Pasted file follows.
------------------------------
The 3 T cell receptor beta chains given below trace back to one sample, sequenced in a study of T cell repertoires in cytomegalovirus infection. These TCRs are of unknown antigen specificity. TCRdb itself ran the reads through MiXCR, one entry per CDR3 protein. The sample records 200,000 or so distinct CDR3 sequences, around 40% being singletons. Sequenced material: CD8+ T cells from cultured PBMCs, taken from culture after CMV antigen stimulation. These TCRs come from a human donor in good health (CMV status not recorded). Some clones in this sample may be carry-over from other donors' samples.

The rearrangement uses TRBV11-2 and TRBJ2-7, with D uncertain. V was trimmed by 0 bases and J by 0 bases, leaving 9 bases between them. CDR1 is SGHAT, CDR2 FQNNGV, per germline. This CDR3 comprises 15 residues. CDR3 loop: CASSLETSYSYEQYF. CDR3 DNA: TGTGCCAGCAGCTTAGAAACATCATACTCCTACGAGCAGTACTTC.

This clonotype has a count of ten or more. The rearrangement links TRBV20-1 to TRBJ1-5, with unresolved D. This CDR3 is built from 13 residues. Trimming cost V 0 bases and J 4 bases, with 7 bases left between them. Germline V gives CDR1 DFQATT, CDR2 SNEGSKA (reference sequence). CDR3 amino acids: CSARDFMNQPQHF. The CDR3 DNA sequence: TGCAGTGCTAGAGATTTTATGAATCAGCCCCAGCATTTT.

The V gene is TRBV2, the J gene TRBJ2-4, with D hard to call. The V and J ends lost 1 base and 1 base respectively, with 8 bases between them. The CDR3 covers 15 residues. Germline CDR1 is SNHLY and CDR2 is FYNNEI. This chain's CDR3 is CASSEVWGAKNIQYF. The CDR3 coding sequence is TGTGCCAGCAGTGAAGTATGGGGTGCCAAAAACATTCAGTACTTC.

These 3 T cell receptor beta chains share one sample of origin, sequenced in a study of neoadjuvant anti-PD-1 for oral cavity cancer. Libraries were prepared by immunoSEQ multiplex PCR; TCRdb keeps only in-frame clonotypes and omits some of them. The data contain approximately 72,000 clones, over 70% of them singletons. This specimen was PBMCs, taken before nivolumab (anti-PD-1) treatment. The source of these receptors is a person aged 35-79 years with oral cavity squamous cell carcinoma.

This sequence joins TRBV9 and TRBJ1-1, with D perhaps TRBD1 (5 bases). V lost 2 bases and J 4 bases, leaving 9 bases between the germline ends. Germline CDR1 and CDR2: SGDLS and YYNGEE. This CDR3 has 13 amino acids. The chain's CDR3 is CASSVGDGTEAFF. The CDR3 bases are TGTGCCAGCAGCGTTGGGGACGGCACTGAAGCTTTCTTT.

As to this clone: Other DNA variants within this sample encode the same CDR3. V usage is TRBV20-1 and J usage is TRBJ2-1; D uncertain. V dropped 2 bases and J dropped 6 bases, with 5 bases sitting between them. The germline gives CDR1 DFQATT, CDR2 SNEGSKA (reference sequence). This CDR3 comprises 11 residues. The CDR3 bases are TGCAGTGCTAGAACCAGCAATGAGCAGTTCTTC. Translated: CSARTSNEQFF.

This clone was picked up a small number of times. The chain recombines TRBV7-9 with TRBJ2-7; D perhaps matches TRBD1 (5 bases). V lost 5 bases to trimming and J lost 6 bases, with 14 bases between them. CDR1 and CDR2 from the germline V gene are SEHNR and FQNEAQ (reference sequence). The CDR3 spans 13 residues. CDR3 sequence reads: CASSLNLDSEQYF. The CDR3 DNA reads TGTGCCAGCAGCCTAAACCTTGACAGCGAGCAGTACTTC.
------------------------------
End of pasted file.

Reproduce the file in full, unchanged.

The 3 T cell receptor beta chains given below trace back to one sample, sequenced in a study of T cell repertoires in cytomegalovirus infection. These TCRs are of unknown antigen specificity. TCRdb itself ran the reads through MiXCR, one entry per CDR3 protein. The sample records 200,000 or so distinct CDR3 sequences, around 40% being singletons. Sequenced material: CD8+ T cells from cultured PBMCs, taken from culture after CMV antigen stimulation. These TCRs come from a human donor in good health (CMV status not recorded). Some clones in this sample may be carry-over from other donors' samples.

The rearrangement uses TRBV11-2 and TRBJ2-7, with D uncertain. V was trimmed by 0 bases and J by 0 bases, leaving 9 bases between them. CDR1 is SGHAT, CDR2 FQNNGV, per germline. This CDR3 comprises 15 residues. CDR3 loop: CASSLETSYSYEQYF. CDR3 DNA: TGTGCCAGCAGCTTAGAAACATCATACTCCTACGAGCAGTACTTC.

This clonotype has a count of ten or more. The rearrangement links TRBV20-1 to TRBJ1-5, with unresolved D. This CDR3 is built from 13 residues. Trimming cost V 0 bases and J 4 bases, with 7 bases left between them. Germline V gives CDR1 DFQATT, CDR2 SNEGSKA (reference sequence). CDR3 amino acids: CSARDFMNQPQHF. The CDR3 DNA sequence: TGCAGTGCTAGAGATTTTATGAATCAGCCCCAGCATTTT.

The V gene is TRBV2, the J gene TRBJ2-4, with D hard to call. The V and J ends lost 1 base and 1 base respectively, with 8 bases between them. The CDR3 covers 15 residues. Germline CDR1 is SNHLY and CDR2 is FYNNEI. This chain's CDR3 is CASSEVWGAKNIQYF. The CDR3 coding sequence is TGTGCCAGCAGTGAAGTATGGGGTGCCAAAAACATTCAGTACTTC.

These 3 T cell receptor beta chains share one sample of origin, sequenced in a study of neoadjuvant anti-PD-1 for oral cavity cancer. Libraries were prepared by immunoSEQ multiplex PCR; TCRdb keeps only in-frame clonotypes and omits some of them. The data contain approximately 72,000 clones, over 70% of them singletons. This specimen was PBMCs, taken before nivolumab (anti-PD-1) treatment. The source of these receptors is a person aged 35-79 years with oral cavity squamous cell carcinoma.

This sequence joins TRBV9 and TRBJ1-1, with D perhaps TRBD1 (5 bases). V lost 2 bases and J 4 bases, leaving 9 bases between the germline ends. Germline CDR1 and CDR2: SGDLS and YYNGEE. This CDR3 has 13 amino acids. The chain's CDR3 is CASSVGDGTEAFF. The CDR3 bases are TGTGCCAGCAGCGTTGGGGACGGCACTGAAGCTTTCTTT.

As to this clone: Other DNA variants within this sample encode the same CDR3. V usage is TRBV20-1 and J usage is TRBJ2-1; D uncertain. V dropped 2 bases and J dropped 6 bases, with 5 bases sitting between them. The germline gives CDR1 DFQATT, CDR2 SNEGSKA (reference sequence). This CDR3 comprises 11 residues. The CDR3 bases are TGCAGTGCTAGAACCAGCAATGAGCAGTTCTTC. Translated: CSARTSNEQFF.

This clone was picked up a small number of times. The chain recombines TRBV7-9 with TRBJ2-7; D perhaps matches TRBD1 (5 bases). V lost 5 bases to trimming and J lost 6 bases, with 14 bases between them. CDR1 and CDR2 from the germline V gene are SEHNR and FQNEAQ (reference sequence). The CDR3 spans 13 residues. CDR3 sequence reads: CASSLNLDSEQYF. The CDR3 DNA reads TGTGCCAGCAGCCTAAACCTTGACAGCGAGCAGTACTTC.